Stock market under stress
(The views expressed in this column are the author’s own and do not represent those of Reuters)
The first big jolt to the market after the 2008 crisis had come last August when FIIs disinvested 95 billion rupees worth of equity and moved into liquid assets. That brought the Sensex down by 1500 points and pulled the dollar up by 4 rupees.
The FIIs wanted to reduce their risk which had been heightened by the EU crisis. It was not Greece alone but even Italy, the third largest European economy, which was in danger of sovereign debt default. These governments could borrow only at interest rates over 7 pct, about 2 pct more than the average rate for EU countries.
Undoubtedly, the prospects for the Economic and Monetary Union (EMU) were grim and there could have been sheer chaos had a weak state like Greece or a strong state like Germany left the Union. France and Germany did finally persuade other members to accept fiscal consolidation and establish a permanent bailout fund. An early agreement failed mainly because of the veto exercised by Britain. Hence, a new treaty will have to be signed which is not likely before March.
The promise of a new treaty was not enough to create confidence among investors in the solidarity of the EU or the European banking system. For that reason the recovery of world markets did not come through. The BSE Sensex hardly changed its mood and, with the added fear created by the 5 pct fall in industrial production, declined further.
There were triggers that could have kicked up stock prices. A good opportunity for market recovery was lost when the government almost withdrew the earlier amendment to facilitate FDI in retail. With a fractured parliament and undependable allies, it is unlikely that any major reform will come through before the elections in Uttar Pradesh.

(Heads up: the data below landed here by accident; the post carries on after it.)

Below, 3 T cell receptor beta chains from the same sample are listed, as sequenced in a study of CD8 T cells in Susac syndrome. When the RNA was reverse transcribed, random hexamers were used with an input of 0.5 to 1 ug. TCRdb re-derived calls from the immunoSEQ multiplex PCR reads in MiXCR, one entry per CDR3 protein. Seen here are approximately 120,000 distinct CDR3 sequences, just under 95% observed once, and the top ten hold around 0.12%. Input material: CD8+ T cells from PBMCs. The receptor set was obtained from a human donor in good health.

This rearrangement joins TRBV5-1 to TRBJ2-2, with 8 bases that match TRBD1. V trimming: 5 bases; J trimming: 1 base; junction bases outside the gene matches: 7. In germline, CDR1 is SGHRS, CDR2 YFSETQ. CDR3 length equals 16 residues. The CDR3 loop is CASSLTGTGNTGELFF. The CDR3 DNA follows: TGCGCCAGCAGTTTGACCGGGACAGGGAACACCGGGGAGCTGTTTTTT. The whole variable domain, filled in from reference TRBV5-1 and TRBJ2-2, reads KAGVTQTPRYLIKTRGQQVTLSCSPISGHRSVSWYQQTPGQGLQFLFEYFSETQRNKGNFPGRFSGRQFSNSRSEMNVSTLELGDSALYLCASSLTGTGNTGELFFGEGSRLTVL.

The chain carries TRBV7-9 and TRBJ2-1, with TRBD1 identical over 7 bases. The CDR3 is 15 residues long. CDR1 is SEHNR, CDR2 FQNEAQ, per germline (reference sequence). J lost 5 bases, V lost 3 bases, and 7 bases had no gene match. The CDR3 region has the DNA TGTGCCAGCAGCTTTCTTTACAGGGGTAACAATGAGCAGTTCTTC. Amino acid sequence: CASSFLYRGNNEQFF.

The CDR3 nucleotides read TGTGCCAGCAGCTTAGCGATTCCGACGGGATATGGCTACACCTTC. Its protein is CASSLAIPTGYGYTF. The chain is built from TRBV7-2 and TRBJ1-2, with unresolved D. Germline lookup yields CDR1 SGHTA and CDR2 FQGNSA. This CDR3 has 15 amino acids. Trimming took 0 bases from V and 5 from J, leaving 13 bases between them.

The next budget can be a trigger but is unlikely to be one. For, the kind of pressure under which it is at present requires the finance minister to seek approval to borrow another 550 billion rupees, mainly to fund subsidies. As such, it may be difficult to even maintain the fiscal deficit at 4.6 pct as provided in the last budget.
Perhaps the only stimulus could be the DTC. But it would be too weak to promote a strong market recovery.
The RBI has now realised that its monetary policy has gone a little too far and a reversal is desirable. A reduction in repo rate can be expected but only at the next policy review. However, there are indications that industrial growth may pick up. Car sales have gone up 7 pct in November and HSBC’s PMI jumped from 50 in October to 53 in November. While these are good signals, market recovery does not appear to be round the corner.
The resolution of the EU crisis appears to be the major factor likely to help the market to come into its own. In addition, if the RBI reduces the repo rate by 2 pct in the first quarter of 2012, a healthy recovery of the market is possible after March.